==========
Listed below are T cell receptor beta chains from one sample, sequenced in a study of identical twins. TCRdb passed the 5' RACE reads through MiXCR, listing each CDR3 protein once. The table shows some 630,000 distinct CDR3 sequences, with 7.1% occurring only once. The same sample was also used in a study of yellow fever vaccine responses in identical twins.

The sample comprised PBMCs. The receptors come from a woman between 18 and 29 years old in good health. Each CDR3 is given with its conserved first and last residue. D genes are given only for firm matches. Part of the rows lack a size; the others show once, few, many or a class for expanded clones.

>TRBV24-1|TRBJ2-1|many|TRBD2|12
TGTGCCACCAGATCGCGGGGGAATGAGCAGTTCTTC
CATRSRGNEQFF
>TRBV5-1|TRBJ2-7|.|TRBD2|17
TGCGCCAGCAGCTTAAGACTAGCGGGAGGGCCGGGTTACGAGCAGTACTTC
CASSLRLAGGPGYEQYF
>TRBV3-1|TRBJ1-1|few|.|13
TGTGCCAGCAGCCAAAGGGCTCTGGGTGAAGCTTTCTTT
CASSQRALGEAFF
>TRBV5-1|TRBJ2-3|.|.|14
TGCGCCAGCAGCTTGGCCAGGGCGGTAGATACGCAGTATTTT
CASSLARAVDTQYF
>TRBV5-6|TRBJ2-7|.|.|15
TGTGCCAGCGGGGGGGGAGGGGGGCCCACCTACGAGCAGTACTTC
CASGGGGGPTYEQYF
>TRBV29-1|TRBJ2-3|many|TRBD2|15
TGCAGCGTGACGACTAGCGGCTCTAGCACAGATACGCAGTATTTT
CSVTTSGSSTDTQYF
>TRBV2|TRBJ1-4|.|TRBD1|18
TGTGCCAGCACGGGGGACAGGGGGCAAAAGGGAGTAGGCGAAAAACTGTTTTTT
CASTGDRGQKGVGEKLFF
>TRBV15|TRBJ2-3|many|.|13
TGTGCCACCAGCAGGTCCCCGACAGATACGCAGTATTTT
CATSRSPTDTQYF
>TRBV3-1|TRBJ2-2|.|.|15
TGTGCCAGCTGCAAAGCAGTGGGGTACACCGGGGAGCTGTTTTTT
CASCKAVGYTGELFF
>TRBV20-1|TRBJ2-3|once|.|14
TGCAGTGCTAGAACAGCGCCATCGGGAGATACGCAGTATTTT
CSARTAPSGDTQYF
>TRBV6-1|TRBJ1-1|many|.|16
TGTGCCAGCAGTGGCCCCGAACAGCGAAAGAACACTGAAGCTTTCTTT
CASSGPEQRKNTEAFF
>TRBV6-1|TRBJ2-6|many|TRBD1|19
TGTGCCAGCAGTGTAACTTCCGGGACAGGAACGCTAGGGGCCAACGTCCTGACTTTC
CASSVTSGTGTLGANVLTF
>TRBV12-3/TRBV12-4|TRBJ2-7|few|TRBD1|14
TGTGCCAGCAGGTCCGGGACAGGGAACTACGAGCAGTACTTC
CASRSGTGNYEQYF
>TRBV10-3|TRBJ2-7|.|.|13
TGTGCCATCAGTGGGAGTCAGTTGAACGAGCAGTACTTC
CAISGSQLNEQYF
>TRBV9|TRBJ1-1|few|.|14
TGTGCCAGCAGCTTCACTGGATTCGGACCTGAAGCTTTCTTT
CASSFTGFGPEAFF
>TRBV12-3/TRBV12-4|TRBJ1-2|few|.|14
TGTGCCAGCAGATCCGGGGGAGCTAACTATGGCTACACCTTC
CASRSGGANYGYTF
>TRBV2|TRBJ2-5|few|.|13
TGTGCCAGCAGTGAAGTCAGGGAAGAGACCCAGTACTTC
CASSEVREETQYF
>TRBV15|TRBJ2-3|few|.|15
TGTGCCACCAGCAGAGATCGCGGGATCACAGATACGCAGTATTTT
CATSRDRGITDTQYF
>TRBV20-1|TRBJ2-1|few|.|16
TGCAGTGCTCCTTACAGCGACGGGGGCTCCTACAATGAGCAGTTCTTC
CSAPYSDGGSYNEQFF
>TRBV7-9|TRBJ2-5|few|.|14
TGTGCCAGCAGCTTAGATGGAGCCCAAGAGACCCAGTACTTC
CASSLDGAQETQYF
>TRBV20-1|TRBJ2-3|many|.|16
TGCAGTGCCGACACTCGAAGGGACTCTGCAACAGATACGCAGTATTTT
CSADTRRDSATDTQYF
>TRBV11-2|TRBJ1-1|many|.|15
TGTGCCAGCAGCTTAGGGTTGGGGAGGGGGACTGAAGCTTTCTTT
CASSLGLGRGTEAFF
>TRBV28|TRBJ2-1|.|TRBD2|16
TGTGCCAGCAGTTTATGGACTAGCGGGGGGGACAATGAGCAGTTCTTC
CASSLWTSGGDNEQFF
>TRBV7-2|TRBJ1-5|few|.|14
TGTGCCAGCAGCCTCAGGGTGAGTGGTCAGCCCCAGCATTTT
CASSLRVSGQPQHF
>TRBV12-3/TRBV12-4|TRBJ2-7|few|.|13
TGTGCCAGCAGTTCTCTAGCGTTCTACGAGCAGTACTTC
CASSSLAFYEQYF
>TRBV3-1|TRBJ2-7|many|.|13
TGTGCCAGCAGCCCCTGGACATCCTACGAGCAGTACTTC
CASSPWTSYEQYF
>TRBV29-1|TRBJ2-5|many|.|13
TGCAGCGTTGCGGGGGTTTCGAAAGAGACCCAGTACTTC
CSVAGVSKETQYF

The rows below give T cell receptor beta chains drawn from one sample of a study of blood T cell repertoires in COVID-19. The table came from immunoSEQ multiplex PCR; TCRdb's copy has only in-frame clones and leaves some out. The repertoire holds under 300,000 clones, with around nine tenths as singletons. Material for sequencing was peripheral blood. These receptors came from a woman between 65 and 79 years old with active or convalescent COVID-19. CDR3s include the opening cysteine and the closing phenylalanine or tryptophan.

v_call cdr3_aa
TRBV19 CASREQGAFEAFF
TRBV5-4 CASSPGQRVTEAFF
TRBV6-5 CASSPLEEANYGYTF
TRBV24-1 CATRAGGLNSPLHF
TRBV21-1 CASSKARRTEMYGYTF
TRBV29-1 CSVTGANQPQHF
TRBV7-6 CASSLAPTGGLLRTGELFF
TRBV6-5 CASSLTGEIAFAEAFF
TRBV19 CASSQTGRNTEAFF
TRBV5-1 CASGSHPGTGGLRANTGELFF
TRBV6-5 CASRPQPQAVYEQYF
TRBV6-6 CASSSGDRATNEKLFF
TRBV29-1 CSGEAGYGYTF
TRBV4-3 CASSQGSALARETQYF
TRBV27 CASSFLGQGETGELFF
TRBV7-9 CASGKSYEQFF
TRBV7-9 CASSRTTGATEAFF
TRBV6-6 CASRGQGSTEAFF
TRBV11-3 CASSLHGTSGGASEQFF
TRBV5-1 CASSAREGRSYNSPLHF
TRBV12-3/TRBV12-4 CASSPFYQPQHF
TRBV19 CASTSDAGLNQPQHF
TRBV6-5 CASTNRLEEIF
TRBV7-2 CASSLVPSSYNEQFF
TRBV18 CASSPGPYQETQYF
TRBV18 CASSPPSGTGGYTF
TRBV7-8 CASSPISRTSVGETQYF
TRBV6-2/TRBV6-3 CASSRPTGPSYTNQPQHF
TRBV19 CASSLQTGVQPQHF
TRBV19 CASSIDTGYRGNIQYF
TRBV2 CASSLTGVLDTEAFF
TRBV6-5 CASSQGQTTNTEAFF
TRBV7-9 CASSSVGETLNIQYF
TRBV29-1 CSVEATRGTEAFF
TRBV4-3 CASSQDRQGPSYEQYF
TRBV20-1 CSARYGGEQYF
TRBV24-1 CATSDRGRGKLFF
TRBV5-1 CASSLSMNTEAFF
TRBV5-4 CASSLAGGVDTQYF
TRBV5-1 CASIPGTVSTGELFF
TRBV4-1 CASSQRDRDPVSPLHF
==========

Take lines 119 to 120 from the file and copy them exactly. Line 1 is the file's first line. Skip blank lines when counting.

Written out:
TRBV29-1 CSVEATRGTEAFF
TRBV4-3 CASSQDRQGPSYEQYF